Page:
If you fail to report the injury, or delay for too long, it can give your employer’s workers’ comp insurer an opening to deny the claim. They will likely argue that the delayed report means that you actually got hurt off the job and are wrongfully claiming workers’ comp. They may also argue that the late report violated company policy and deny the claim, or argue that the delay makes it impossible to verify whether the accident happened on the worksite.
2. Do not downplay the severity of your injuries
Many workers downplay the severity of their injuries in the immediate aftermath of an accident. They may do this in an attempt to reassure their supervisor that they will be back at work very soon.
However, statements like, “It’s okay, it’s just my bad knee,” or “I’m okay, it doesn’t hurt too much and I can still work” will be used against you in a subsequent workers’ compensation claim. The insurer will argue that the injury
- was an aggravation of a preexisting one,
- was not a workplace injury, or
- that it is not as severe as you are making it seem, now.
It is far better to let a doctor determine how badly you were hurt.
3. Immediately go to the doctor
You can also increase your likelihood of recovering adequate compensation by going to the doctor right away.
If you delay in getting medical attention, it can be more difficult to prove that what you suffered was a work-related injury. By seeing a doctor immediately, it lets the doctor more reliably connect the injury to something that happened on the worksite.
Getting immediate medical attention also helps to indicate that the injuries are not minor. Workers’ compensation insurance companies tend to point to any delay between the injury and the doctor’s visit as a sign that it was not a big deal. If the injury was serious, they often say, you would have gone right away. Because you did not, it is a minor injury.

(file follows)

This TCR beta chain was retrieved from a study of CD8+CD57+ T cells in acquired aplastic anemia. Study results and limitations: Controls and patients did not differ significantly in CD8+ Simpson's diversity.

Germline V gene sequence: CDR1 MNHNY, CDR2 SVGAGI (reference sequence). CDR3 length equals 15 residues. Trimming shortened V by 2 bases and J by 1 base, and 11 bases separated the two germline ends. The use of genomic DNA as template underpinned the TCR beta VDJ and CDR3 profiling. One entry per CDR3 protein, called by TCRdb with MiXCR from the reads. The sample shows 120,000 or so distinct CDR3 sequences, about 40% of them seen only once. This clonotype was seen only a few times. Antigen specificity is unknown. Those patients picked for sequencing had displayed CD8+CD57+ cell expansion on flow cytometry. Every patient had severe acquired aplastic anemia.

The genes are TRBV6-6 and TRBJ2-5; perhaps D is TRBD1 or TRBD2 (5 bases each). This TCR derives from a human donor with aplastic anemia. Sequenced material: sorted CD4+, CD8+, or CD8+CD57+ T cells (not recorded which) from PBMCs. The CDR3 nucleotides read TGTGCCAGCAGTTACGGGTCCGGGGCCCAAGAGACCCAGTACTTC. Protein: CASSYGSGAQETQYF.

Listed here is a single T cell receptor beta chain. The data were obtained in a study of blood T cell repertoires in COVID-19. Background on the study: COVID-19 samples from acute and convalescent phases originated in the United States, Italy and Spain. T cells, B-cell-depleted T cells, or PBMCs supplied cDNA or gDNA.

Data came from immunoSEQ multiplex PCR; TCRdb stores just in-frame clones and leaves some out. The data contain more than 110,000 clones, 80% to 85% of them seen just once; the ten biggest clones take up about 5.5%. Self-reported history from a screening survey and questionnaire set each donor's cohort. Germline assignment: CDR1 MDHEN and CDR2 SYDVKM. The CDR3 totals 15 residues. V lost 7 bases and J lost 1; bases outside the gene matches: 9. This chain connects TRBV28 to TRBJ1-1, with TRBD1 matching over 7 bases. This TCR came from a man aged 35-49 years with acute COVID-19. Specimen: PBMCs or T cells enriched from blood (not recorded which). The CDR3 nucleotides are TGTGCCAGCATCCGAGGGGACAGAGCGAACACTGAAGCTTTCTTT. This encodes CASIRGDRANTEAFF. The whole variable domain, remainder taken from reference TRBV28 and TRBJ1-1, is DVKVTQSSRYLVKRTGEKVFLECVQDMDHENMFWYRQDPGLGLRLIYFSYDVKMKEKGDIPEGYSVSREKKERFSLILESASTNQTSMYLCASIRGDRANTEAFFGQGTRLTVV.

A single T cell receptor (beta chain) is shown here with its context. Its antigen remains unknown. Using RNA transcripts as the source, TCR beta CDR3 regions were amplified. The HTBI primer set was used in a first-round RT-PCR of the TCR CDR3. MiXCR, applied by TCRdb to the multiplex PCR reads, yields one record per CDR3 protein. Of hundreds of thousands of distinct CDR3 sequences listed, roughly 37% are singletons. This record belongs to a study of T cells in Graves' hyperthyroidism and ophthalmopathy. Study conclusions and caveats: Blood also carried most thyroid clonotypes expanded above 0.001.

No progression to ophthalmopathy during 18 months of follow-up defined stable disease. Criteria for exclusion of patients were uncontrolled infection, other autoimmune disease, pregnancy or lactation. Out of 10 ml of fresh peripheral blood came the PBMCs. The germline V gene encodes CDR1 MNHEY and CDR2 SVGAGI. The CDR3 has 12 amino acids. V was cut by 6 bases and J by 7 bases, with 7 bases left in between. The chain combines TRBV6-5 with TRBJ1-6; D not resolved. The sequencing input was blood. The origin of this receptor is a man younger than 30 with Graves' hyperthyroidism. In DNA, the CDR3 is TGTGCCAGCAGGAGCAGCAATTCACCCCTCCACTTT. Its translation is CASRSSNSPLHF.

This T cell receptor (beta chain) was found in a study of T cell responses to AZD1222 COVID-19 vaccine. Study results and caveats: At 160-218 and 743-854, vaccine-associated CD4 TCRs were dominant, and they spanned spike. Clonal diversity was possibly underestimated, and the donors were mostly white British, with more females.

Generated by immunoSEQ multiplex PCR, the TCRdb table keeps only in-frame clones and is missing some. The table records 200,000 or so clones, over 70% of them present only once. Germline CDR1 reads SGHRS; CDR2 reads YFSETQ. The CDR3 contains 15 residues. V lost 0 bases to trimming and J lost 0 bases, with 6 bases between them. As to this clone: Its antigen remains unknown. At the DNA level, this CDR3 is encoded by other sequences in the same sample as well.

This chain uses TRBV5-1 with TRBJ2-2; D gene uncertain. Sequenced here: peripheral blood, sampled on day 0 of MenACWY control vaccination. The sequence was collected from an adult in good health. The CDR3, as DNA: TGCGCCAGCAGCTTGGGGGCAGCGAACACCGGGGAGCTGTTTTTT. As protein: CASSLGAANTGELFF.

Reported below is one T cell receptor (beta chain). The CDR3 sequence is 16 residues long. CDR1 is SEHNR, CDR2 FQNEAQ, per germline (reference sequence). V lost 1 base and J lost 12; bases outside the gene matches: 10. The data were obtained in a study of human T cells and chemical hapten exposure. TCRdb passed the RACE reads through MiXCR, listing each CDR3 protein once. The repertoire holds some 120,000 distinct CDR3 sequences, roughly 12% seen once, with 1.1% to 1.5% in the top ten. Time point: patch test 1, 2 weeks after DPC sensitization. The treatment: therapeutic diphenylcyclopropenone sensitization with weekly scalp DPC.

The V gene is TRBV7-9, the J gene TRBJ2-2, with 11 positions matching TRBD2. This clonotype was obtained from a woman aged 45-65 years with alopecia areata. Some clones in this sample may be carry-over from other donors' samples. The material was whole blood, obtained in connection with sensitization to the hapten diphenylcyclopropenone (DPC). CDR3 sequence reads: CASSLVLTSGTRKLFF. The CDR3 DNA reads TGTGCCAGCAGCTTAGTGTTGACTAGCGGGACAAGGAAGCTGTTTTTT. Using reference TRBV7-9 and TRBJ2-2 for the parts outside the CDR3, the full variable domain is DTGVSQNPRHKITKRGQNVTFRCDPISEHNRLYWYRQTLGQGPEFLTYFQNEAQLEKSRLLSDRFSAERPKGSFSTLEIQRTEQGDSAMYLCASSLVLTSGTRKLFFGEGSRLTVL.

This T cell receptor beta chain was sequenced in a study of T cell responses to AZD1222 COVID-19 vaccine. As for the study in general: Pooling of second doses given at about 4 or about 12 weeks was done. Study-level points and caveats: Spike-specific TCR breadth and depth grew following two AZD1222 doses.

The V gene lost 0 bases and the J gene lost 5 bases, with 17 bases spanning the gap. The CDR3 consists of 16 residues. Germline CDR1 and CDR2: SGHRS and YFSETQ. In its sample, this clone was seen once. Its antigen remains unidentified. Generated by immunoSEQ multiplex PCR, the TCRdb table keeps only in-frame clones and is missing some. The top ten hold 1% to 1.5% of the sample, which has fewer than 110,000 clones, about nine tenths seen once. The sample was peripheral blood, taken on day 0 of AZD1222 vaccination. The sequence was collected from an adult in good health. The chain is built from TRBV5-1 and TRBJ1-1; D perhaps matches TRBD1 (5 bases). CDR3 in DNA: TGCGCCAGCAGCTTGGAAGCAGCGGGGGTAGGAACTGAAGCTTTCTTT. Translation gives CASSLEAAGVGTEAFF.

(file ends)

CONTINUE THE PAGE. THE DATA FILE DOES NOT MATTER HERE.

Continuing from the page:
4. Document everything
Documenting everything can also help you win your workers’ compensation claim. This includes:
- medical bills,
- a timeline of hours missed from work,
- the notification you sent to your employer about getting hurt,
- a detailed report of what you remembered happening in the accident, and
- notes about all phone calls you have regarding the incident, including the name of the person you talked with and the time of the phone call.
Some of these documents, like the medical records detailing the medical care you received, will go to prove how much compensation you deserve. Others provide important details about the accident. Still others prevent the workers’ comp insurer from raising some common defenses to the claim, such as the defense that you did not notify your employer.
If your state’s wiretapping laws allow for it, recording all phone calls you have about the accident can be helpful.
5. Be careful with the insurance adjuster
After the accident, the workers’ compensation insurance company will send an insurance adjuster to investigate the incident. They will document everything that they can that might reduce the payout, including any statements that you make about the incident.
Saying anything that downplays your injuries or injects doubt into your claim that it was workplace-related will be used against you. Those statements will be reflected in the initial settlement offer that the insurance adjuster makes.
Many workers’ comp lawyers recommend that their clients not talk to the adjuster. Instead, you can refer the adjuster to your lawyer.
6. Hire a workers’ compensation lawyer
Probably the best way to increase your odds of getting a good settlement that covers your losses is to hire an experienced workers’ comp attorney from a reputable law firm. Lawyers who have provided legal representation to victims like you before will know how to press a claim under their state’s workers’ compensation act.
Their legal advice will also give you a good idea of the compensation that you are entitled to receive and the defenses that insurers will raise as they try to block you from getting it.
Injured workers who establish an attorney-client relationship with an experienced attorney increase both the likelihood of receiving a workers’ compensation settlement, and increase the settlement amount that they do end up receiving.
- Scott Van Voorhis, “Research: Workers’ Compensation Claim Denials Inch Upward.” Engineering News-Record (July 10, 2018).